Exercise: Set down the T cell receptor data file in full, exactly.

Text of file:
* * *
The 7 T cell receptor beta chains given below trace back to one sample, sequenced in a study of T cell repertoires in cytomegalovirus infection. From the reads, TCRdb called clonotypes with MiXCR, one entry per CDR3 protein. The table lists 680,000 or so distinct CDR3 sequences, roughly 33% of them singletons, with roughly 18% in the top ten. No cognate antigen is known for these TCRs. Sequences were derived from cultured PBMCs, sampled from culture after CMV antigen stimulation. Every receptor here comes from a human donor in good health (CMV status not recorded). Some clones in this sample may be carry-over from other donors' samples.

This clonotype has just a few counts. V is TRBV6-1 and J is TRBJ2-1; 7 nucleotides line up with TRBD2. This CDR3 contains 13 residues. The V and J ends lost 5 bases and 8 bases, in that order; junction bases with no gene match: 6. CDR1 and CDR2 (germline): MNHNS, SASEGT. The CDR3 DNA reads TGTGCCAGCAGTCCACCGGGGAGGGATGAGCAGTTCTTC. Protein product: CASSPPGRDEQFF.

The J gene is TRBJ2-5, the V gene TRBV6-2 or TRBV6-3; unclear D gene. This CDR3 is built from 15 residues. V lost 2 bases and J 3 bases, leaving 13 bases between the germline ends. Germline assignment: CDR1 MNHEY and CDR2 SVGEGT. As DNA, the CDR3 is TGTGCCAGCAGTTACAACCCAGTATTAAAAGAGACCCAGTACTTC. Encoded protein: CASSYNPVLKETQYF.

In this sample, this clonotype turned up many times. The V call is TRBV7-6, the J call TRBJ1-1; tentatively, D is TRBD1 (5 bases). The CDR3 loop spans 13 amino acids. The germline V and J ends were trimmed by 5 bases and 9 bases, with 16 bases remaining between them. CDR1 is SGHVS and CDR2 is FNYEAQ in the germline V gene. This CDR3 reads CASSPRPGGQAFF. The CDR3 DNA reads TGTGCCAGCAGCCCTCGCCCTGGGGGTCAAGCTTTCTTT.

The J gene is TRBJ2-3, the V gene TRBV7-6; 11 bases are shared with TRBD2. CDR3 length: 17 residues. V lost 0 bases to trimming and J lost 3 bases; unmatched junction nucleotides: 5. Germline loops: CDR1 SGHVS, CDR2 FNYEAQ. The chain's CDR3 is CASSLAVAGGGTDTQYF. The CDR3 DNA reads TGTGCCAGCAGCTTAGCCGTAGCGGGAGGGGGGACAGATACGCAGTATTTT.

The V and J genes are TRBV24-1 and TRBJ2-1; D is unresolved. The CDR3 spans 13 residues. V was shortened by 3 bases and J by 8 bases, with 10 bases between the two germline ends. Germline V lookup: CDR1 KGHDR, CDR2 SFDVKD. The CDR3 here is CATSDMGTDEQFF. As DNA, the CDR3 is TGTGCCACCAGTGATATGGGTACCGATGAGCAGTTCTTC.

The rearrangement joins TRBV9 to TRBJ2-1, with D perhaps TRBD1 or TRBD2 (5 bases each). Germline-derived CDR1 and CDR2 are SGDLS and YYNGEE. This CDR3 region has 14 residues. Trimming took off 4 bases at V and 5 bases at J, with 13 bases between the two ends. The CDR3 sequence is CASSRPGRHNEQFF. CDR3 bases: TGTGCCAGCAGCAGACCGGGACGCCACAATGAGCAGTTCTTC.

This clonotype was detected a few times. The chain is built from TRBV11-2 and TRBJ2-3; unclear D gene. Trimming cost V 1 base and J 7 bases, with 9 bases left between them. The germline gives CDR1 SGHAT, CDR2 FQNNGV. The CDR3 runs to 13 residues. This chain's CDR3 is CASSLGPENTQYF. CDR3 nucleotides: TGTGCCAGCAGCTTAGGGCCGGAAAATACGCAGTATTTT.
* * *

The 7 T cell receptor beta chains given below trace back to one sample, sequenced in a study of T cell repertoires in cytomegalovirus infection. From the reads, TCRdb called clonotypes with MiXCR, one entry per CDR3 protein. The table lists 680,000 or so distinct CDR3 sequences, roughly 33% of them singletons, with roughly 18% in the top ten. No cognate antigen is known for these TCRs. Sequences were derived from cultured PBMCs, sampled from culture after CMV antigen stimulation. Every receptor here comes from a human donor in good health (CMV status not recorded). Some clones in this sample may be carry-over from other donors' samples.

This clonotype has just a few counts. V is TRBV6-1 and J is TRBJ2-1; 7 nucleotides line up with TRBD2. This CDR3 contains 13 residues. The V and J ends lost 5 bases and 8 bases, in that order; junction bases with no gene match: 6. CDR1 and CDR2 (germline): MNHNS, SASEGT. The CDR3 DNA reads TGTGCCAGCAGTCCACCGGGGAGGGATGAGCAGTTCTTC. Protein product: CASSPPGRDEQFF.

The J gene is TRBJ2-5, the V gene TRBV6-2 or TRBV6-3; unclear D gene. This CDR3 is built from 15 residues. V lost 2 bases and J 3 bases, leaving 13 bases between the germline ends. Germline assignment: CDR1 MNHEY and CDR2 SVGEGT. As DNA, the CDR3 is TGTGCCAGCAGTTACAACCCAGTATTAAAAGAGACCCAGTACTTC. Encoded protein: CASSYNPVLKETQYF.

In this sample, this clonotype turned up many times. The V call is TRBV7-6, the J call TRBJ1-1; tentatively, D is TRBD1 (5 bases). The CDR3 loop spans 13 amino acids. The germline V and J ends were trimmed by 5 bases and 9 bases, with 16 bases remaining between them. CDR1 is SGHVS and CDR2 is FNYEAQ in the germline V gene. This CDR3 reads CASSPRPGGQAFF. The CDR3 DNA reads TGTGCCAGCAGCCCTCGCCCTGGGGGTCAAGCTTTCTTT.

The J gene is TRBJ2-3, the V gene TRBV7-6; 11 bases are shared with TRBD2. CDR3 length: 17 residues. V lost 0 bases to trimming and J lost 3 bases; unmatched junction nucleotides: 5. Germline loops: CDR1 SGHVS, CDR2 FNYEAQ. The chain's CDR3 is CASSLAVAGGGTDTQYF. The CDR3 DNA reads TGTGCCAGCAGCTTAGCCGTAGCGGGAGGGGGGACAGATACGCAGTATTTT.

The V and J genes are TRBV24-1 and TRBJ2-1; D is unresolved. The CDR3 spans 13 residues. V was shortened by 3 bases and J by 8 bases, with 10 bases between the two germline ends. Germline V lookup: CDR1 KGHDR, CDR2 SFDVKD. The CDR3 here is CATSDMGTDEQFF. As DNA, the CDR3 is TGTGCCACCAGTGATATGGGTACCGATGAGCAGTTCTTC.

The rearrangement joins TRBV9 to TRBJ2-1, with D perhaps TRBD1 or TRBD2 (5 bases each). Germline-derived CDR1 and CDR2 are SGDLS and YYNGEE. This CDR3 region has 14 residues. Trimming took off 4 bases at V and 5 bases at J, with 13 bases between the two ends. The CDR3 sequence is CASSRPGRHNEQFF. CDR3 bases: TGTGCCAGCAGCAGACCGGGACGCCACAATGAGCAGTTCTTC.

This clonotype was detected a few times. The chain is built from TRBV11-2 and TRBJ2-3; unclear D gene. Trimming cost V 1 base and J 7 bases, with 9 bases left between them. The germline gives CDR1 SGHAT, CDR2 FQNNGV. The CDR3 runs to 13 residues. This chain's CDR3 is CASSLGPENTQYF. CDR3 nucleotides: TGTGCCAGCAGCTTAGGGCCGGAAAATACGCAGTATTTT.